FOR IMMEDIATE RELEASE
August 08, 2017
Mary Ann Hatchitt
(Santa Fe, NM)— The New Mexico History Museum is hosting a Fiesta Symposium focusing on the history of the Pueblo Revolt, the Reconquest, and the Fiesta itself. Featuring an array of presenters, this event aims to open broader understandings of the complexities of New Mexico’s history. The day will culminate in a roundtable community conversation in which audience members are invited to participate.
The event, scheduled for Wednesday, September 6 from 10:30AM - 4:30PM, presentations offer a substantive look into various interpretations of New Mexico’s rich history. Presenters include Stephen Post, an archaeologist and research associate and former deputy director for the Office of Archaeological Studies, Department of Cultural Affairs. He is the co-curator of Santa Fe Found: Fragments of Time, located in the west end of the Palace of the Governors. Post has been integrally involved in the Palace’s archaeology since 1978. The symposium will also feature the film Veiled Lightning by director Jaima Chevalier. This documentary explores the culture of protest in Native America and beyond—as seen through the lens of the Pueblo Revolt of 1680.
Photographer Steven Katzman will discuss his project titled This Miserable Kingdom, a photographic survey documenting minorities who have dealt with government’s actions upon its own indigenous peoples, with the primary focus on Pojoaque Pueblo located in Pojoaque, New Mexico. Artist Virgil Ortiz who hails from Cochiti Pueblo will share insights into his provocative multimedia artistic approach to raise awareness of Pueblo culture, including the ongoing cultural significance of the Pueblo Revolt and the Reconquest. This event will culminate in a community conversation about this history. All who attend may partake in this discussion.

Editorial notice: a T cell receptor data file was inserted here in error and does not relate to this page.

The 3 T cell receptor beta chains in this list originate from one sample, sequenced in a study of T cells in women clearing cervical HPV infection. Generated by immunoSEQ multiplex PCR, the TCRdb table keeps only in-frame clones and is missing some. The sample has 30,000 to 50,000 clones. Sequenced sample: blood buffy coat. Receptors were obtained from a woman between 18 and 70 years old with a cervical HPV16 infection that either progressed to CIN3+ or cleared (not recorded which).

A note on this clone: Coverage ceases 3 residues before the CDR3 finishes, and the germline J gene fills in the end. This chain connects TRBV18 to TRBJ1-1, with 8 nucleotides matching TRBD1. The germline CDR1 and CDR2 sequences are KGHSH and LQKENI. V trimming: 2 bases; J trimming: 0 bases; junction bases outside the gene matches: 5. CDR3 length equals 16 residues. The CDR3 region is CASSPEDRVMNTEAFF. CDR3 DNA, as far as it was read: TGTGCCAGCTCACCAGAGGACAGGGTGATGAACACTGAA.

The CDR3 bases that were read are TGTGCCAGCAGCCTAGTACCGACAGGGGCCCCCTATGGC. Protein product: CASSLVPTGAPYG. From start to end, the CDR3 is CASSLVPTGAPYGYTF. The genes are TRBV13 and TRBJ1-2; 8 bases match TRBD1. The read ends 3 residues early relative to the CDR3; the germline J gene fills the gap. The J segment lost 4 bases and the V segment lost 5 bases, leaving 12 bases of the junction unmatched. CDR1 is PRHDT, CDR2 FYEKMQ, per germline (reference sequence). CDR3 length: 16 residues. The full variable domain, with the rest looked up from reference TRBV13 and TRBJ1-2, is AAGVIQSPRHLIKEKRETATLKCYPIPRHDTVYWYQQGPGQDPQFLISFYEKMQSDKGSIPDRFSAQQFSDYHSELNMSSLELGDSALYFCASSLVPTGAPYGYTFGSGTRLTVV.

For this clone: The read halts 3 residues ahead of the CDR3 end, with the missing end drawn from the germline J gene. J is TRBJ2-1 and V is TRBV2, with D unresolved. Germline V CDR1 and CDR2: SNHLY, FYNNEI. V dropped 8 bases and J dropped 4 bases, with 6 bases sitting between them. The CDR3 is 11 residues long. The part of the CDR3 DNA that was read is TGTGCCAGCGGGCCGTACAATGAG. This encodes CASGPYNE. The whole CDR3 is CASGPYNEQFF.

“All history must be approached from an assumption of complexity,” said History Museum Executive Director Andrew Wulf. “Few geographical areas boast as complicated, unresolved and ever-present reminders of such a history as New Mexico. Since First Contact in 1540, all the various groups who called and would name New Mexico their home were forever changed through these interactions with one another. It is our intention to open the conversation from various viewpoints during Fiesta season.”
The New Mexico History Museum The New Mexico History Museum, 113 Lincoln Avenue, in Santa Fe, New Mexico, is part of a campus that includes the Palace of the Governors, the oldest continuously occupied public building in the United States; the Fray Angélico Chávez History Library; the Palace of the Governors Photo Archives; the Press at the Palace of the Governors; and the Native American Artisans Program. A division of the Department of Cultural Affairs. Museum exhibitions and programs supported by the Museum of New Mexico Foundation.